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Analysis of the EFSD Investment Window on Sustainable and Inclusive Cities


People living in cities all over the world are becoming more active agents of change in international sustainable development and the clean energy transition. Cities and local authorities are responsible for implementing some of the core international agreements adopted by our governments; in particular, the Paris Climate Agreement, UN Sustainable Development Goals and the Sendai Framework on Disaster Risk Reduction. It is thus appreciated that the EIP expresses the importance of supporting cities towards achieving the objectives of those agreements. We also welcome the references to the UN Habitat New Urban Agenda, that all countries committed to implement and that should guide EU efforts to contribute to inclusive and sustainable cities.

We appreciate that the EIP is envisaged as a tool to implement the Paris Agreement. With that said, it must be guaranteed that the Sustainable Cities (SC) window (and all other windows of the EIP) will be fully compatible with the objectives of the Paris Agreement, which is binding to the European Union and its Member States. Indeed, the Paris Agreement requires that financial flows are compatible with a pathway towards low greenhouse gas emissions and climate-resilient development. Therefore, if the EU is serious in implementing this commitment and contributing to SDG #13 "Take urgent action to combat climate change and its impacts", it needs to ensure that all projects supported under the EFSD, and especially under the SC window, do not undermine the Paris Agreement.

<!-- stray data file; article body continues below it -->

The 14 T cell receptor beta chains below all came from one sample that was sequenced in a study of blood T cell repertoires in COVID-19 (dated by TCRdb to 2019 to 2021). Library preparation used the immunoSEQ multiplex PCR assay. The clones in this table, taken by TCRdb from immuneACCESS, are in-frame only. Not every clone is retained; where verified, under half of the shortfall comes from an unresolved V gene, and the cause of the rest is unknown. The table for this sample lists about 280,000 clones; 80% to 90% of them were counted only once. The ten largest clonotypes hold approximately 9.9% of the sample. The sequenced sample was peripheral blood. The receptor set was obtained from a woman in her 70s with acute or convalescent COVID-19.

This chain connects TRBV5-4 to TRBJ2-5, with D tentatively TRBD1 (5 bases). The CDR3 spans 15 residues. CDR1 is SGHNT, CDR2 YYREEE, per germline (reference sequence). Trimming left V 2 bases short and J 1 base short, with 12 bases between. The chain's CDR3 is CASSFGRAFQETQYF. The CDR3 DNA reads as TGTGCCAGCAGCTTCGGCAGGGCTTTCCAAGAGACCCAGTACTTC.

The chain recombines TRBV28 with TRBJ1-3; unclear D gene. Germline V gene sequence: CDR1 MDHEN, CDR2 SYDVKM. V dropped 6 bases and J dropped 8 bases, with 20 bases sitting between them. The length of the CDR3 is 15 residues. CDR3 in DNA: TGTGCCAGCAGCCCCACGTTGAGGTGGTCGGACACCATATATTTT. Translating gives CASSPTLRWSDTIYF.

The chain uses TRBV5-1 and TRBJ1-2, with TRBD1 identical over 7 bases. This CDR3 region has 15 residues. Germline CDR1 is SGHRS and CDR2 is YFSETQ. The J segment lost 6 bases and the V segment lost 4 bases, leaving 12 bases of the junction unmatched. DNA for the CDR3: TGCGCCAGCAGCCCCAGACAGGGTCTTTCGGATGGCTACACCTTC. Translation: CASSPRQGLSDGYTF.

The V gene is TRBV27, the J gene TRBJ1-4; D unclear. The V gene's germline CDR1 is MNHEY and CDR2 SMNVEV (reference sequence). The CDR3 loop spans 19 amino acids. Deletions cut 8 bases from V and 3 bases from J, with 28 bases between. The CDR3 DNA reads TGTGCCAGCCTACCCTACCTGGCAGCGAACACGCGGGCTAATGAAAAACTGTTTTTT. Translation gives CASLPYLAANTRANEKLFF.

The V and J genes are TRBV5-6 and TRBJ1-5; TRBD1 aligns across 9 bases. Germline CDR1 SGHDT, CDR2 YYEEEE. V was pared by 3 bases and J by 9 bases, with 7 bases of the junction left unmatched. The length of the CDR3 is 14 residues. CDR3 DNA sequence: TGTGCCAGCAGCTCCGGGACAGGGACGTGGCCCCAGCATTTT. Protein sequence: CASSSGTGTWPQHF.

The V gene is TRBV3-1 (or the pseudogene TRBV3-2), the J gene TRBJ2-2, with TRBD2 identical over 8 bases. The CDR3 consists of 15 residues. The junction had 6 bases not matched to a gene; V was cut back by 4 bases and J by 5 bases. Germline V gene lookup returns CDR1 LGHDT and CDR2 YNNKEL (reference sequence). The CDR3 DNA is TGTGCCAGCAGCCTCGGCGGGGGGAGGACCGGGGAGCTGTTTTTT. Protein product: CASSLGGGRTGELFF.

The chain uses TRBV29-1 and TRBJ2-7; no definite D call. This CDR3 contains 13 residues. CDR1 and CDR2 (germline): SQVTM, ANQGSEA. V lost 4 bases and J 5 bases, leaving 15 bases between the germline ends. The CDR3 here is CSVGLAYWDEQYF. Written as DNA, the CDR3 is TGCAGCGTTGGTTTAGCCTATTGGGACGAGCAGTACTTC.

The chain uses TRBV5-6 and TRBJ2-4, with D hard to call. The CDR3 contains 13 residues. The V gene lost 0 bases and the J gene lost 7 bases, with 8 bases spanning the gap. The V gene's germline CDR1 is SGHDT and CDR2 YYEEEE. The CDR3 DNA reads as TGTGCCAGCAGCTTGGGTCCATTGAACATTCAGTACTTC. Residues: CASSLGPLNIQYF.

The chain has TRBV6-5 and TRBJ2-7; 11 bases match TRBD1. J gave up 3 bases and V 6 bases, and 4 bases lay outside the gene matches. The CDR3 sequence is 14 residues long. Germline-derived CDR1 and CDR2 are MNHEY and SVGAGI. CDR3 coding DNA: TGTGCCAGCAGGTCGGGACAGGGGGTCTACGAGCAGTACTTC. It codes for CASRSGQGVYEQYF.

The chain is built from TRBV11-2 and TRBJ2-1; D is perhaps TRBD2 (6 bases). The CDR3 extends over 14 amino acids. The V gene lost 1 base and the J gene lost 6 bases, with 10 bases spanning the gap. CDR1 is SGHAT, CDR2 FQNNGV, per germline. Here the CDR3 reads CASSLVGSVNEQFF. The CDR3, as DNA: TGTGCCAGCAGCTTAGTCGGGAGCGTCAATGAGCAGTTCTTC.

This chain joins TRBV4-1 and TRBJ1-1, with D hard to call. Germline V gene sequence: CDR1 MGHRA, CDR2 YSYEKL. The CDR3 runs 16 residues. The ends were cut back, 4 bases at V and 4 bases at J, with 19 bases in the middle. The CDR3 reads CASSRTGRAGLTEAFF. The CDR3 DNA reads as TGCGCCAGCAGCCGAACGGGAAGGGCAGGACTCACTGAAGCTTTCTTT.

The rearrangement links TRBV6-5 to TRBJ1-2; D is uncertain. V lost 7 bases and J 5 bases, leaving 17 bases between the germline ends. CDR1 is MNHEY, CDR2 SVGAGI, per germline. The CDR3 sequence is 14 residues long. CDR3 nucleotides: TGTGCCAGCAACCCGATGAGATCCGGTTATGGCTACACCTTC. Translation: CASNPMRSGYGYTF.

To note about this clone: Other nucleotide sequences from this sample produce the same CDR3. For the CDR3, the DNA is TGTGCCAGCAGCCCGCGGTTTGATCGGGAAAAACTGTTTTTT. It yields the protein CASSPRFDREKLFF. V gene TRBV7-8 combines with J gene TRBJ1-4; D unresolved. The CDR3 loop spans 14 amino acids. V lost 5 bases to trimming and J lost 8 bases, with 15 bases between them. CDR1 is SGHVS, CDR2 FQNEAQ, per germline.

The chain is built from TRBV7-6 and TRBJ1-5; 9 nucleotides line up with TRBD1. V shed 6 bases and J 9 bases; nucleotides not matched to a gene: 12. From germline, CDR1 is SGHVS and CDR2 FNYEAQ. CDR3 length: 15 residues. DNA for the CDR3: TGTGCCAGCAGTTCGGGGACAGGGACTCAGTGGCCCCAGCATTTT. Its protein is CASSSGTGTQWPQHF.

However, we note with concern that there is little emphasis on human rights and the social dimension of the SC window. As acknowledged in the UN New Urban Agenda (herein referred to as NUA), "social and economic exclusion and spatial segregation are often an irrefutable reality in cities and human settlements". The NUA embraces the principles of inclusion, innovation and integration to inform balanced territorial and urban planning towards greater social and physical well-being and an improved quality of life. The NUA also recognizes the concept of Right to the city (or cities for all), where city is seen as a common good.' Public spaces and green areas need to be integral to city planning initiatives. Governments committed "to achieve cities and human settlements where all persons are able to enjoy equal rights and opportunities, as well as their fundamental freedoms, guided by the purposes and principles of the Charter of the United Nations, including full respect for international law".